- Giovanni Di Matteo added an answer:How can the contribution of the forestry sector of any country be measured towards GDP calculation accurately?
Forestry sector contributing toward national GDP has always been underestimated in the tropics due to many reasons. Ranging from environmental to educational, and widening between infrastructural and methodological approaches adopted; how best forest assests and liabilities could be accounted using GAAP (Generally Accepted Accounting Principles)?
The overall full budget data investments in forest research from some Mediterranean countries were published at http://dx.doi.org/10.1016/j.forpol.2014.08.003. This represents however only the fraction of forestry research...Following
- Francois Libois added an answer:What might be the broader strategies to tackle deforestation and forest degradation in case of developing countries like Nepal?
Currently, Nepal is in transition and developing several types of strategies such as Forestry Strategy for coming 10 years, Terai Arc Landscape Strategy covering from Bagmati River to east to Makakali in the west. Further, REDD Cell has proposed to develop REDD strategy for Nepal. In this context, one of the major issues is deforestation and forest degradation in Nepal. So, how can we go ahead to tackle this issues seriously, so that we can devise the further strategies to tackle the issues?
Considering the number of Community Forest User Groups in Nepal, we should hope that they are effective to protect forest. We're currently working on that. Up to know, from household survey data, it is clear that population growth and livestock rearing increase pressure on forest. In the Indian Himalayas, a study shows that relatively small LPG subsidies might help to reduce deforestation. It's not sure that it is fully applicable in Nepal since many villages are quite remote. Delivery of LPG as a substitute for firewood as main cooking fuel might be difficult.
The first link points at a survey of different studies on forestry in the Himalayas, the second one to a more policy oriented paper.Following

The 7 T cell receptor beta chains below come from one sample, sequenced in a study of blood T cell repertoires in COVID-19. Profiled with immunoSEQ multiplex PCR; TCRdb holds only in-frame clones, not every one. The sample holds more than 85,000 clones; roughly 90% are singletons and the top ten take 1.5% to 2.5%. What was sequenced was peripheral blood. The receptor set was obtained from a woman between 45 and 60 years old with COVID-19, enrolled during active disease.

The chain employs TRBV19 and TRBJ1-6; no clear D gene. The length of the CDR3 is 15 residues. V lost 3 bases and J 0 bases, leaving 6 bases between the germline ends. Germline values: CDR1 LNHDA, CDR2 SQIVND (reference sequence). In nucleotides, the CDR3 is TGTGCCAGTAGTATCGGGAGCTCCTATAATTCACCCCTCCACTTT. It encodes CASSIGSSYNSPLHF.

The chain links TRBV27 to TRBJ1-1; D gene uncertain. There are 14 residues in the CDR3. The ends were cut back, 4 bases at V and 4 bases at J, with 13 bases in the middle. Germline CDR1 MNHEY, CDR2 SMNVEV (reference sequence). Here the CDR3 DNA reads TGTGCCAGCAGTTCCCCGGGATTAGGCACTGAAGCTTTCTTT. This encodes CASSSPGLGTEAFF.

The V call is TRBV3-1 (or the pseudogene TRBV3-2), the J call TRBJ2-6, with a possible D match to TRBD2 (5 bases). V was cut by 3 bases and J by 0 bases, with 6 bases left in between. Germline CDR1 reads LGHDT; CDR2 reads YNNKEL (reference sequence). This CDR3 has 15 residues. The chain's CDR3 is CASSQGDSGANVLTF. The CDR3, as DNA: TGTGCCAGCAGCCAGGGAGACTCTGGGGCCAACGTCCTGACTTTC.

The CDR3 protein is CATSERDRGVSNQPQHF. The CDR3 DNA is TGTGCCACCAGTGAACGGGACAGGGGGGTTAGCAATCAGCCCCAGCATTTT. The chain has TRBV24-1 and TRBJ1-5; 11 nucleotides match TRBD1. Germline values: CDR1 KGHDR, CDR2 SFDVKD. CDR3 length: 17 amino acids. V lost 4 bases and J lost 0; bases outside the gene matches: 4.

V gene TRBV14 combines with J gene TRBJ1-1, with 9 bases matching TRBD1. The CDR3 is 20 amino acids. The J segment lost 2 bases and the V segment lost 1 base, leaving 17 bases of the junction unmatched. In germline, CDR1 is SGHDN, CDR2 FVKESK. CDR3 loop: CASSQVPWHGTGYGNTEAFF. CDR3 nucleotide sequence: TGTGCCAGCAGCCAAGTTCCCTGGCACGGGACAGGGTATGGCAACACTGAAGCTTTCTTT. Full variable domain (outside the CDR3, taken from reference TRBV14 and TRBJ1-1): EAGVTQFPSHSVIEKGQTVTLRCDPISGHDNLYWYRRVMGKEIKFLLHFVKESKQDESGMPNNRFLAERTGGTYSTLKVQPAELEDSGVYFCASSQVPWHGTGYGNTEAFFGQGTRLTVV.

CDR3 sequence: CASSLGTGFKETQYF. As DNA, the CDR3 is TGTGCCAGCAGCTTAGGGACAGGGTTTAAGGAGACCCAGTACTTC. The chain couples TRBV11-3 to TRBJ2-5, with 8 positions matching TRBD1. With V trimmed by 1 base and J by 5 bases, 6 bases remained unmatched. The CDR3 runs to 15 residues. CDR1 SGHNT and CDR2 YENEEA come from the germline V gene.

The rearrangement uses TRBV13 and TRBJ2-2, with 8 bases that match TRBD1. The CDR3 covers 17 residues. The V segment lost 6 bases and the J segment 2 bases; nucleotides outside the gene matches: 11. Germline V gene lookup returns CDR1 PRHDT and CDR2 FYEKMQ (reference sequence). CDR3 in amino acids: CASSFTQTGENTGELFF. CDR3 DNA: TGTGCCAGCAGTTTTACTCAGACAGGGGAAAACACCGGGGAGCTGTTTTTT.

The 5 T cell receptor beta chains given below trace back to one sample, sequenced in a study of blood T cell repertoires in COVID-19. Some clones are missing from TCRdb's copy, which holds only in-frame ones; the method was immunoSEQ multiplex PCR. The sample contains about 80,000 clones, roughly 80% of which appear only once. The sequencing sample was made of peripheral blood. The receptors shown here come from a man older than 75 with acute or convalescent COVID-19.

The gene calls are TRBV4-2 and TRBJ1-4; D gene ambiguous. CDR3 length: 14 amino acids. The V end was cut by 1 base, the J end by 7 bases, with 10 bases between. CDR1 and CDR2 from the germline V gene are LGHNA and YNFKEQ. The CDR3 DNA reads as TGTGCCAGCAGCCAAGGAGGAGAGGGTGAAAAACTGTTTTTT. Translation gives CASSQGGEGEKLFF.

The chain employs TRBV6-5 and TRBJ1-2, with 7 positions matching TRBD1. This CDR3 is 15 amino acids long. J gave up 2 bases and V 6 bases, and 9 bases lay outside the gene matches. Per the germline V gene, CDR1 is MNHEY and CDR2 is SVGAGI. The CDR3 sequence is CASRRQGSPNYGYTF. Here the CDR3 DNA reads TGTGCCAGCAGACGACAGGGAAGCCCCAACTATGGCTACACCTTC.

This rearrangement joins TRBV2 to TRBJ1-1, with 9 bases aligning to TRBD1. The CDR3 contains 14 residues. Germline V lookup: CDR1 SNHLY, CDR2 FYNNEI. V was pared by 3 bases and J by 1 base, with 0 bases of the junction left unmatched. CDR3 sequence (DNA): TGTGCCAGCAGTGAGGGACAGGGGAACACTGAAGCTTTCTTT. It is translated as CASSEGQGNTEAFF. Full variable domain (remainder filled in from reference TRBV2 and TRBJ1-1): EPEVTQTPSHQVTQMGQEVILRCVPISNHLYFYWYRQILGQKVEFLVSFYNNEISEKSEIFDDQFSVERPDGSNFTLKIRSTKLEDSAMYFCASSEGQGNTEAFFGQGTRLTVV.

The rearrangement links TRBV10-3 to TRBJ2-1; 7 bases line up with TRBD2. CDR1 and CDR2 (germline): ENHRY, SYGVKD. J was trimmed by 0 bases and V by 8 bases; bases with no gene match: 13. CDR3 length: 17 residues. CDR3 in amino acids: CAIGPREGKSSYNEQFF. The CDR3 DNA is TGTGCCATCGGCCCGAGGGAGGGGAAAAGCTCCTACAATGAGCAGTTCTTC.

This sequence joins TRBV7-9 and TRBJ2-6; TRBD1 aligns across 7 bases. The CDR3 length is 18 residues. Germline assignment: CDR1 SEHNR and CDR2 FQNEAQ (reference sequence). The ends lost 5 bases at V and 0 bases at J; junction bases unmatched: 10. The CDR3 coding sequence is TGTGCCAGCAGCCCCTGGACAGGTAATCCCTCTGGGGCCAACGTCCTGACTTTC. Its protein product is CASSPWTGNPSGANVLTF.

- Hadi Karbin added an answer:Does anybody study "Effects of Hydropower plant (River type) on water quality" at present?
I have been working and gathering data about this topic related to water quality parameters like DO, TDS, pH, Salnity etc. for 12 months in one watershed. I came across very few studies on this subject. So, please contribute and expand to this subject with your comments...
We are conducting a research project in related field at the moment, emphasizing Micro Hydro power plants. It should be noted that, this kind of power plants usually classify in the green energy categories and has not environmental effects.
The results would be published as soon as possible.Following
- Tamer Mahmoud added an answer:What is the best analysis to calculate the growth rate for this group of a tree area for ten years?
If you have the area of certain trees for successive ten years, what is the best analysis to calculate the growth rate for this group? And if you have the weather data for the area, what are the analysis you use?
Thank you very much for your very helpful answers.Following
- Satish Kumar Sinha added an answer:Do you know a free dendrochronology software?
We have about 100 disks with diameter from 20 cm to 1.2 meter. We want to measure tree ring width for growth analyzes. We dont have access to lintab, so we are searching for a free software that accept importing scanned images of disks. Since we want to publish our results in a scientific journal, we would like to use a scientifically valid one.
You just measure the ring-width by live measurement or interactive measurement software or even by scale also and put the value in excel sheet then run suitable program of freely avialable software DPL and convert it into dacadal basis and then run COFECHA program. In this way You can proceed for dendrochronological research. In my knowledge there is no any free software avialable on internet that can measure ring-width from scanned images.Following
- Marina Zharikova added an answer:What fire dynamic model is the most convenient for programming?
Let me describe my task in short.